The China Academy of Aerospace Aerodynamics (CAAA), a subsidiary of the NASA-like China Aerospace Science and Technology Corporation, put forward the concept of future UAV (unmanned aerial vehicle) warfare on April 24, the second national Space Day.
The CAAA's principal mission is to test the aerodynamic performance of China's aerial and aerospace vehicles, but it has also started to develop the "Caihong" (rainbow in English) series fixed-wing UAV.
The CAAA held the view that in future battlefields, UAVs would be taking on increasingly more aerial missions currently limited to manned aircraft. The conclusion was based on the success of Rainbow UAVs, especially CH-3 and CH-4, in anti-terrorism combat zones in both the Middle East and Africa.
"Highly intelligent and unmanned, UAVs can automatically perform many maneuvers, and get in and out of a hostile airspace without risking the life of a pilot," said Shi Wen, CAAA's chief UAV engineer. He added that UAVs still need pilots, although they control the drones hundreds of miles away.
In this way, many who are "smart but physically unfit" to fly regular military aircraft could prove their worth in piloting UAVs.
Shi revealed that of all the international operators of Rainbow UAV, only a few were established pilots of regular aircraft. "Training a UAV pilot is far easier and takes far less time [than training a regular pilot]," he added.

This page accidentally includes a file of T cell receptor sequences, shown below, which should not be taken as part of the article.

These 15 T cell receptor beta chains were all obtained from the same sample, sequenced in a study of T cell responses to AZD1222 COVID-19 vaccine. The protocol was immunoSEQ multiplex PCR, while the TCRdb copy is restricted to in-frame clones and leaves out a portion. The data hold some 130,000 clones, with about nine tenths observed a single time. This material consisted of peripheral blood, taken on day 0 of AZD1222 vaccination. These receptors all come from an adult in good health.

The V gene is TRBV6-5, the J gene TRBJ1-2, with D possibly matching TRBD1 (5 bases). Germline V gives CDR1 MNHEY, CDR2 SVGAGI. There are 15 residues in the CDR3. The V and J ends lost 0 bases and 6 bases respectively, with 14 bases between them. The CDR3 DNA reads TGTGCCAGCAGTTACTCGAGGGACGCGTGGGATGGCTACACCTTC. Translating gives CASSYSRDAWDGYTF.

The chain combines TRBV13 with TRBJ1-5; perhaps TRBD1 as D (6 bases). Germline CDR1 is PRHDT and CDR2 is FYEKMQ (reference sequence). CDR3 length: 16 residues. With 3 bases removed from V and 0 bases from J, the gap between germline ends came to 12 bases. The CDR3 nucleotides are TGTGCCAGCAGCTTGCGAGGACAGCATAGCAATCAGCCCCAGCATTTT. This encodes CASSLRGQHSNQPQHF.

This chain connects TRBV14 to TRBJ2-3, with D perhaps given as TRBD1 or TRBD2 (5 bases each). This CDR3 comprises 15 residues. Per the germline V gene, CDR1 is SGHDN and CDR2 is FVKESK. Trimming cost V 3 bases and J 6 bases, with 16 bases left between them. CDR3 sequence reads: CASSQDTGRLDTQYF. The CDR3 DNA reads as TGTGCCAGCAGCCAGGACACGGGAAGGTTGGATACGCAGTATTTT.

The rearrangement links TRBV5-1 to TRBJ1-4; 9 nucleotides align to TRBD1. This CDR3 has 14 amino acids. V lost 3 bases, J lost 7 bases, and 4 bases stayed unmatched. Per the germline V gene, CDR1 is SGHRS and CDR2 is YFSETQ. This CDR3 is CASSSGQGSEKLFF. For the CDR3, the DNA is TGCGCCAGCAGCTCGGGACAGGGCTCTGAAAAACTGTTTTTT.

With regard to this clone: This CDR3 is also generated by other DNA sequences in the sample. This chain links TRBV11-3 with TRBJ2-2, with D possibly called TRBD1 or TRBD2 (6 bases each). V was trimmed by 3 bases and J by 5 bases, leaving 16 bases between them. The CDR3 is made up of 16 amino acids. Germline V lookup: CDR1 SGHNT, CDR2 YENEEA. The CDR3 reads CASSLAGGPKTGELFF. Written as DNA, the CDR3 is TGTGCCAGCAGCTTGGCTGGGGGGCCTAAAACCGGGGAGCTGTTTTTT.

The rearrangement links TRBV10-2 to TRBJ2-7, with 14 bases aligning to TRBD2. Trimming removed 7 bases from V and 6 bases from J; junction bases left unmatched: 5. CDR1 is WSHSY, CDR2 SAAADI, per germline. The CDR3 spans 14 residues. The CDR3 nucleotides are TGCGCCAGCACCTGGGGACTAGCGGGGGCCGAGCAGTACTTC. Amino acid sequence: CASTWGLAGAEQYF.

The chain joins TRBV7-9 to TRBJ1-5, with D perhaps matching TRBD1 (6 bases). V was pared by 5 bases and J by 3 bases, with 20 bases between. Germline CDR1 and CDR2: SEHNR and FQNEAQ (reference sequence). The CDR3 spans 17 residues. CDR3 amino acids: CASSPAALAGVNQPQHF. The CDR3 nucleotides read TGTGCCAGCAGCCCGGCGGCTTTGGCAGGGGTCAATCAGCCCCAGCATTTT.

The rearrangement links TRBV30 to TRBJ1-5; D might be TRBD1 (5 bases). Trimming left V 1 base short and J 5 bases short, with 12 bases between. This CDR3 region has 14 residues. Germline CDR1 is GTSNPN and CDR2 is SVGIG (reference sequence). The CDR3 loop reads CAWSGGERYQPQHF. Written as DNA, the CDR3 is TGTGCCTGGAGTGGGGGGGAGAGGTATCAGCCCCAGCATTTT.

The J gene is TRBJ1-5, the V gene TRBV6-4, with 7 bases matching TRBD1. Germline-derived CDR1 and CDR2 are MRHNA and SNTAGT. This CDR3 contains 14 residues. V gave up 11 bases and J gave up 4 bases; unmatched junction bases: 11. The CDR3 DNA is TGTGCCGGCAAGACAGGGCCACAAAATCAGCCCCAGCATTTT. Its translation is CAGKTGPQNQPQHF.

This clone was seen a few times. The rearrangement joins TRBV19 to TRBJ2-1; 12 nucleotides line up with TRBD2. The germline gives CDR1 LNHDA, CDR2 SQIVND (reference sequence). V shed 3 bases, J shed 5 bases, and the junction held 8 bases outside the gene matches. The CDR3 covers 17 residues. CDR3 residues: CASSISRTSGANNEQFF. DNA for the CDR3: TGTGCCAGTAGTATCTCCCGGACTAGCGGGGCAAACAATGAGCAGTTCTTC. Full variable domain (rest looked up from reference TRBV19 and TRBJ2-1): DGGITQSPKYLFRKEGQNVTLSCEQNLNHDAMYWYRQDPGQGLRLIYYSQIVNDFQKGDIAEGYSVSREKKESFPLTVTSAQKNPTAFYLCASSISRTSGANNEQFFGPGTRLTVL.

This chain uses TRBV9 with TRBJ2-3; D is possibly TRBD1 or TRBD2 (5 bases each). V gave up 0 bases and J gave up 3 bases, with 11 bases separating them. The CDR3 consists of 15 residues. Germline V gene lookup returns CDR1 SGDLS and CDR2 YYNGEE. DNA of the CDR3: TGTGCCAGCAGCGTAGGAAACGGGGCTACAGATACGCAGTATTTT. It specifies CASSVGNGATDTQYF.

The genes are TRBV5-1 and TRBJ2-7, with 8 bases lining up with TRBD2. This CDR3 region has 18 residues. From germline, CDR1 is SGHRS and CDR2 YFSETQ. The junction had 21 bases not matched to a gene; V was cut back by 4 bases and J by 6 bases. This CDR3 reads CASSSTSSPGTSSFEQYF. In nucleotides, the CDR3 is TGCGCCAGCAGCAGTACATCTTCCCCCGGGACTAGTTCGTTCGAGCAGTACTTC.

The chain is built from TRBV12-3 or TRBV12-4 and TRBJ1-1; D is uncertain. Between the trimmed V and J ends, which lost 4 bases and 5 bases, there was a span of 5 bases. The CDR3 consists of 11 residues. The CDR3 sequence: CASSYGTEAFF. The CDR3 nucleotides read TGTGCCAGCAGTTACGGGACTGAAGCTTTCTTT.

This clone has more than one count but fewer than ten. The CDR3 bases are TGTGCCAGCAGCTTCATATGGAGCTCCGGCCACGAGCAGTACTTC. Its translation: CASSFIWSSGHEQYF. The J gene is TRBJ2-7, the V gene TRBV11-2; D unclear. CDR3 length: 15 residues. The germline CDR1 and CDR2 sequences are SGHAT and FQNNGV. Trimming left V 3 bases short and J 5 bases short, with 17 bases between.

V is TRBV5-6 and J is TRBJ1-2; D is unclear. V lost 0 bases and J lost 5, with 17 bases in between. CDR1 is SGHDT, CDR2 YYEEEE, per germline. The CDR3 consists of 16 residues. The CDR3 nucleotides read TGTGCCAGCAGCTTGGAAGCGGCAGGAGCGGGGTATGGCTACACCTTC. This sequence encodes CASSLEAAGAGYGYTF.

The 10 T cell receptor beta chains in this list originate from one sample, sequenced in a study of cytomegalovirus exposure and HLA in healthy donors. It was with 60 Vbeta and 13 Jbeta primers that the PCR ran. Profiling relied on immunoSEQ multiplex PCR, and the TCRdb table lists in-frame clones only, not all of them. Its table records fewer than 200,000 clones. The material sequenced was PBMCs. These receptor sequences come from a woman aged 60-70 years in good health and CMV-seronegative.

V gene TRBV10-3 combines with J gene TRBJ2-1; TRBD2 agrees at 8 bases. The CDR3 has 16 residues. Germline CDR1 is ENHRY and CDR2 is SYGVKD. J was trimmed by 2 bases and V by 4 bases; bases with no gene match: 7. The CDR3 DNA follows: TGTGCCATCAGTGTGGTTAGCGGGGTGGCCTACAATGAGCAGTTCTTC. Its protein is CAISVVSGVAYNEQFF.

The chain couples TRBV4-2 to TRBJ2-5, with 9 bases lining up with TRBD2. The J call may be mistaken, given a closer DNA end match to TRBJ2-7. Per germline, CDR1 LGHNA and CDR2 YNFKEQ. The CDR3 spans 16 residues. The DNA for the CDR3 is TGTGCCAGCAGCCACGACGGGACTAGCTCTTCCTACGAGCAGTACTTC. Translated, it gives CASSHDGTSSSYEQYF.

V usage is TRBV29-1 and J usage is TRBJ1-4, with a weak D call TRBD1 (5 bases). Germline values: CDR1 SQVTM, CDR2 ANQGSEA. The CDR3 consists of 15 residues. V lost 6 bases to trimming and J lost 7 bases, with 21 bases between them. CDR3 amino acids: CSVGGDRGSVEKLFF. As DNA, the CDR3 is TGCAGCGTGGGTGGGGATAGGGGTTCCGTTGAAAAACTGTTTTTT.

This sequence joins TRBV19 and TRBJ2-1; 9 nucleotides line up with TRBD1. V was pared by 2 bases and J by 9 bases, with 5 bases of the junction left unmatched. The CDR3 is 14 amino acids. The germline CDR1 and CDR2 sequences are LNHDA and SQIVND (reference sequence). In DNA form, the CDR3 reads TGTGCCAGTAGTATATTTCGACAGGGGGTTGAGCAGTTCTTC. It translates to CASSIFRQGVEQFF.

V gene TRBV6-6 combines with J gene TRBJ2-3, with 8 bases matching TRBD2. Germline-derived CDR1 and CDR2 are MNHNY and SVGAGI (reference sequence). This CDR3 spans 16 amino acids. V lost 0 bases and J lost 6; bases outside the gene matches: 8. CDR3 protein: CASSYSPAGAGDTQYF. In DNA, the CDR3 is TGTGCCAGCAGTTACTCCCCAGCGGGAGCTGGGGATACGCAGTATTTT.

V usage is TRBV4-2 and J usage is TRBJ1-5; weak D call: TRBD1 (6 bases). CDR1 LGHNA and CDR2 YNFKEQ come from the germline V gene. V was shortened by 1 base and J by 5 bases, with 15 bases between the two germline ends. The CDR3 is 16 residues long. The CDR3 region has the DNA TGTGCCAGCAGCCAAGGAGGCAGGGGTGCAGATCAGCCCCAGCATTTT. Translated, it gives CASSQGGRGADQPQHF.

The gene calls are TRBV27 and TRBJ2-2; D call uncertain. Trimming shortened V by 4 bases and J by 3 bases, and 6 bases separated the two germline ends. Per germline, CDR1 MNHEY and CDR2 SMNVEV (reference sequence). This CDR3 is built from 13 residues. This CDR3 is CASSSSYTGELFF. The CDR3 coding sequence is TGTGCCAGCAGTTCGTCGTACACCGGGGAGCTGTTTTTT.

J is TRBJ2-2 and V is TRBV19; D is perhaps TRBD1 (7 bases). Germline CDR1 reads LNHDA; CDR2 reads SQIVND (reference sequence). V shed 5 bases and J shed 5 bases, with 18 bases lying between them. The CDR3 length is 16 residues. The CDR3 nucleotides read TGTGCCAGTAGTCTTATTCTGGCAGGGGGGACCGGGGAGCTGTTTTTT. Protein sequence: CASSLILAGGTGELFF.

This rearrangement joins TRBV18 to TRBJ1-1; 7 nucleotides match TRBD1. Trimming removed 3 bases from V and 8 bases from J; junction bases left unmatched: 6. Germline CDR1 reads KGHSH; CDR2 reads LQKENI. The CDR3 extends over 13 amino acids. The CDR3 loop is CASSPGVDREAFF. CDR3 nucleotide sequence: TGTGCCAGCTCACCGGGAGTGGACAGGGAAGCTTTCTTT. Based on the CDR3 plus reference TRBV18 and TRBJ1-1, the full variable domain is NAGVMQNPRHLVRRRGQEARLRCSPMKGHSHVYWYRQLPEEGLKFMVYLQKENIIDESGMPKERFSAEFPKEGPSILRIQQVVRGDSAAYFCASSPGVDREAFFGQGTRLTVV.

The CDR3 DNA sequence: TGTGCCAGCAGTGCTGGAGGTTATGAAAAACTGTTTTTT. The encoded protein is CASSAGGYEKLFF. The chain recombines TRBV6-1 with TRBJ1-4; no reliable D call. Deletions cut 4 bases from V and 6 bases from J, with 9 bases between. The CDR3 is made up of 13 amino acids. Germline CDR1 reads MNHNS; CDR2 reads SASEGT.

Its advantages of being risk-free, having long endurance and a high altitude range also make UAVs a game changer in future warfare. For example, CH-4 and CH-5 can both stay airborne for up to 40 hours. Both of them can reach an altitude higher than 7,200 meters and have a cruise altitude between 3,000 and 5,000 meters above sea level.
That would mean pilots on the ground take shifts but drones hover continuously above a hostile region. "It means higher efficiency and lower lost. One sortie of the UAV is equal to several completed by manned aircraft," said Shi.
He explained that although UAVs fly much slower than a manned jet plane, they have higher survivability because UAVs feature a higher cruise altitude (3,000-5,000 meters) whereas manned planes have to descend to a lower airspace to conduct reconnaissance or attack.
"Our calculations showed that in the same hostile airspace, the third-generation jet planes will be shot down more easily than UAVs," said the chief engineer.
The Rainbow drone's research team revealed that stealth technology is ready for UAV, but there has not been a demand yet for stealth drones, mostly because in the current anti-terrorism warfare, UAVs already amount to a risk-free solution.
Although aerial – rather than aerospace vehicles – Rainbow drones were the center of the CAAA's observance of the annual Space Day for the linkage between their superb aerodynamic performance and the academy's mission.